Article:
In order for prosecutorial misconduct to be a ground for reversal, that misconduct must be "so egregious that it deprived the defendant of a fair trial." State v. Frost, 158 N.J. 76, 83 (1999) (citing State v. Ramseur, 106 N.J. 123, 322 (1987)); see also Wakefield, supra, 190 N.J. at 446. In conducting an evaluation of the conduct in the present matter, we must consider "(1) whether defense counsel made timely and proper objections to the improper remarks; (2) whether the remarks were withdrawn promptly; and (3) whether the court ordered the remarks stricken from the record and instructed the jury to disregard them." Frost, supra, 158 N.J. at 83. "Generally, if no objection was made to the improper remarks, the remarks will not be deemed prejudicial." Ibid. (citing Ramseur, supra, 106 N.J. at 323).

Here, we are confronted by a pattern of misconduct on the prosecutor's part, to which many vigorous objections were raised, but those objections did not encompass either the prosecutor's "lying" theme*fn6 or his argument urging the jury to do justice. But we are also faced with circumstances in which objections, when sustained (and most were), were not followed at the time by curative instructions of any nature, but only by the general instruction, administered the following day, that "[a]rguments, statements, remarks, openings and summations of counsel are not evidence and must not be treated as evidence." The Frost Court has recognized that sometimes such a general charge may ameliorate potential prejudice caused by remarks that are only slightly improper. But there are occasions when the cumulative effect of prosecutorial misconduct renders a single curative instruction insufficient to overcome the potential prejudicial nature of the prosecutor's improper remarks. Id. at 87.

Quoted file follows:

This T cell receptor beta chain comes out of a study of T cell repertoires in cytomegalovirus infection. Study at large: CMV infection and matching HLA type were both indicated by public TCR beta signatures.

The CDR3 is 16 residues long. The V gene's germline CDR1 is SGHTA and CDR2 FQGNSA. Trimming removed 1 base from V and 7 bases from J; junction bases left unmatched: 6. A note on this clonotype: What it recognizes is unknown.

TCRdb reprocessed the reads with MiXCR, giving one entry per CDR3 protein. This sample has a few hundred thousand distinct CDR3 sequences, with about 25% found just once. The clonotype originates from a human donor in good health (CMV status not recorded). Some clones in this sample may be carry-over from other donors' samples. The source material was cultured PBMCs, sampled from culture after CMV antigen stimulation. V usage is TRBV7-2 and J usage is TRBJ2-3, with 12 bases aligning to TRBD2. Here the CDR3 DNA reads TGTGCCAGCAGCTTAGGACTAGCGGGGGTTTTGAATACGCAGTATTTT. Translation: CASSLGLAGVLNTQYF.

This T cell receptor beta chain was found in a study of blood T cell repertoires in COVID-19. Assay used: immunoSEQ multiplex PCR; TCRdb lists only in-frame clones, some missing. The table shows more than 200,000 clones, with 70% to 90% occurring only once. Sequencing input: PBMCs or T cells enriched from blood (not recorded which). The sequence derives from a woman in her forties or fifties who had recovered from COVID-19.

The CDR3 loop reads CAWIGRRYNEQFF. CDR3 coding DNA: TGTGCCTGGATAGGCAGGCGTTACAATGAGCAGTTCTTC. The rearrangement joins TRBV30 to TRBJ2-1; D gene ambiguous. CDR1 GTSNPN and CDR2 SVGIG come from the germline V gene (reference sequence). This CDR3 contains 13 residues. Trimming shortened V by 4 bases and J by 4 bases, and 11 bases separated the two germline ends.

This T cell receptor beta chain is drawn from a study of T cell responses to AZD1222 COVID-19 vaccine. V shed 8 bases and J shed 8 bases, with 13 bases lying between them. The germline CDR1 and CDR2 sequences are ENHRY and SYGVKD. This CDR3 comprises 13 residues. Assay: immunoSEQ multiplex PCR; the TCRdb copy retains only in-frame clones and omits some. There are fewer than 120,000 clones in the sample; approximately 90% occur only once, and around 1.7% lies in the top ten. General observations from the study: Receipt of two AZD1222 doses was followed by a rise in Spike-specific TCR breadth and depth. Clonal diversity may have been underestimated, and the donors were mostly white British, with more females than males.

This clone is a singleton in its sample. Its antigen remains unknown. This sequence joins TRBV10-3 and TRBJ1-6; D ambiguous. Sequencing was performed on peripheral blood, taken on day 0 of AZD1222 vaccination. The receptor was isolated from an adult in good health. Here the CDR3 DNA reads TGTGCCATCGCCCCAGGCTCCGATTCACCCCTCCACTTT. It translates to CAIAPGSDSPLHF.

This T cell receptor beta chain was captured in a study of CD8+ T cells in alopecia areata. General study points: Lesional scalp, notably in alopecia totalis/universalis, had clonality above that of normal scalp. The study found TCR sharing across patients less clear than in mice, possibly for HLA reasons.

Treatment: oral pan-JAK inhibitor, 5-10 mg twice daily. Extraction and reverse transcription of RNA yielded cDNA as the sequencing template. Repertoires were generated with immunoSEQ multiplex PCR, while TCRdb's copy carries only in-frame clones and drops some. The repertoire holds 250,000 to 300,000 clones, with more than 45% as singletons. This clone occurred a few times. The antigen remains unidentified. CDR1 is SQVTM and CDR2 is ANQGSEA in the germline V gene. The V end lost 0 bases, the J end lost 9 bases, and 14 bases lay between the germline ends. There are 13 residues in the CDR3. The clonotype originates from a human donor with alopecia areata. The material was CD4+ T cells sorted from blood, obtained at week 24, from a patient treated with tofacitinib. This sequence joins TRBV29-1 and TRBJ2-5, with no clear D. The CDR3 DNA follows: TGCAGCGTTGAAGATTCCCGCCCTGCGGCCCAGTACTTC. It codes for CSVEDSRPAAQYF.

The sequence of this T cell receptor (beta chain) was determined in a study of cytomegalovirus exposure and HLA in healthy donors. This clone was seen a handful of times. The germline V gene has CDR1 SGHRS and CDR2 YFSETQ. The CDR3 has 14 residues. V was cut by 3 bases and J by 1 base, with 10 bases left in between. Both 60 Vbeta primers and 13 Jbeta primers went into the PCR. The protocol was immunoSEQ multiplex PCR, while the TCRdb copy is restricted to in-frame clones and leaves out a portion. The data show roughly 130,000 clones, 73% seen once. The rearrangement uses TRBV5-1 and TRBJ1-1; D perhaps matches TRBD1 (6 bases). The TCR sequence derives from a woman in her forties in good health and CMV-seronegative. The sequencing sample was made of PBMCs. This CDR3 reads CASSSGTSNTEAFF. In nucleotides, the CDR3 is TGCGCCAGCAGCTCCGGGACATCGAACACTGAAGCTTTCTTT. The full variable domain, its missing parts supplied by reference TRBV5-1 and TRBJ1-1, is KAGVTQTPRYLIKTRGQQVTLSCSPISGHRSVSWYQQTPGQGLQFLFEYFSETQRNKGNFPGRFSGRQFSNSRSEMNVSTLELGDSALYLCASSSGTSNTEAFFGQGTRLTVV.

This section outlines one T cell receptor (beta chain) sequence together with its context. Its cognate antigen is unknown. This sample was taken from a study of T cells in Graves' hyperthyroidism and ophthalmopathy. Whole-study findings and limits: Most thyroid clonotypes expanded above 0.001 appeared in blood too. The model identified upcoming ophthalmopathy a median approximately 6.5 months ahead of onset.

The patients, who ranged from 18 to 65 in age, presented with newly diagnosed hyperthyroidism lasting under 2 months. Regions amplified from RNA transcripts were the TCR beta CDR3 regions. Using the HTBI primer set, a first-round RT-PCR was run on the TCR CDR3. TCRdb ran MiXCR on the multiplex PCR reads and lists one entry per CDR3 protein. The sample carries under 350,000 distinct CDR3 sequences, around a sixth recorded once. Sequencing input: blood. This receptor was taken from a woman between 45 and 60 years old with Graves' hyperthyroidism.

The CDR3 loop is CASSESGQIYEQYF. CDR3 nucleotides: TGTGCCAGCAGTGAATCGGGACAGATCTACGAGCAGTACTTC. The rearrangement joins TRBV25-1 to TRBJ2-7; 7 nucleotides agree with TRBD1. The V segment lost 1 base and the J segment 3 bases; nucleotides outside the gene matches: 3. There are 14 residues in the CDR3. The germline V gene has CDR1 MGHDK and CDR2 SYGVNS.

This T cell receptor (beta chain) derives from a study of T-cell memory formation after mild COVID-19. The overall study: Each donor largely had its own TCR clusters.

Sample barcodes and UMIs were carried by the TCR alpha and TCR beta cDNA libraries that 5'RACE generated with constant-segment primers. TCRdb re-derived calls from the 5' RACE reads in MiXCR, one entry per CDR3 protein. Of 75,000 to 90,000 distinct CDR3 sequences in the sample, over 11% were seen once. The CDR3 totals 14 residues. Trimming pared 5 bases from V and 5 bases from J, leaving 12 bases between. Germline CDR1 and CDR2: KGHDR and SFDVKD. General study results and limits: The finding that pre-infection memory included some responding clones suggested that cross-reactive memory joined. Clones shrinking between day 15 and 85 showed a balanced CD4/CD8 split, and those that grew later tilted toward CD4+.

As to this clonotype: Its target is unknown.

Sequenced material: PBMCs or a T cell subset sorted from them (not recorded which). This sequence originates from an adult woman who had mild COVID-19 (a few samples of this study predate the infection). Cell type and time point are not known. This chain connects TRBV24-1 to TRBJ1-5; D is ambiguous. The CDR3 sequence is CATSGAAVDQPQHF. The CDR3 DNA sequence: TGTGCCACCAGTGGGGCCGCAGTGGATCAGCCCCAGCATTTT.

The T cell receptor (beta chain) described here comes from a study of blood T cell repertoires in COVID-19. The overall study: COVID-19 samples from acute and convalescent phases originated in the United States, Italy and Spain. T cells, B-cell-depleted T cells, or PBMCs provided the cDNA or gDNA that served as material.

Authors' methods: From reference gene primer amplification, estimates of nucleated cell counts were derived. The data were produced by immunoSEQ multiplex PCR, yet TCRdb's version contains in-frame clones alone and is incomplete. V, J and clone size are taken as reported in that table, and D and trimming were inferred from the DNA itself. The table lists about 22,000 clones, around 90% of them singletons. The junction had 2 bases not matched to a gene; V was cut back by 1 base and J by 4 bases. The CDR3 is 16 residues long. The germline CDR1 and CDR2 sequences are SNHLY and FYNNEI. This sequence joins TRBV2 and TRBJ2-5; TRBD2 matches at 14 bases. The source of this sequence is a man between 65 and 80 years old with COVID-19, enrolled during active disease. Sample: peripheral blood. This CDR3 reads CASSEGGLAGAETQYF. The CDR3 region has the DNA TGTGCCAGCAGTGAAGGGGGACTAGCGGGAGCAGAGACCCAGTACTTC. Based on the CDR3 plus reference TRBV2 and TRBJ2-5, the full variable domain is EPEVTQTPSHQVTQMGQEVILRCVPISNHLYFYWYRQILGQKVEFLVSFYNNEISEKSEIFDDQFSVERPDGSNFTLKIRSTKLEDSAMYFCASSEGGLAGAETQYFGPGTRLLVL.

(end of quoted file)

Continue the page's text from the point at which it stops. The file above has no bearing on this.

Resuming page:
Moreover, in Frost, as here, "[c]redibility was the critical issue in the case." Further there, as here, all of the prosecutor's improper remarks, except the instruction to do justice, related to credibility. In this context, the Frost Court held that: "When a jury must choose which of two opposing versions to credit, it simply cannot be said that the evidence [of defendant's guilt] is overwhelming" thereby rendering any error harmless. Ibid. And,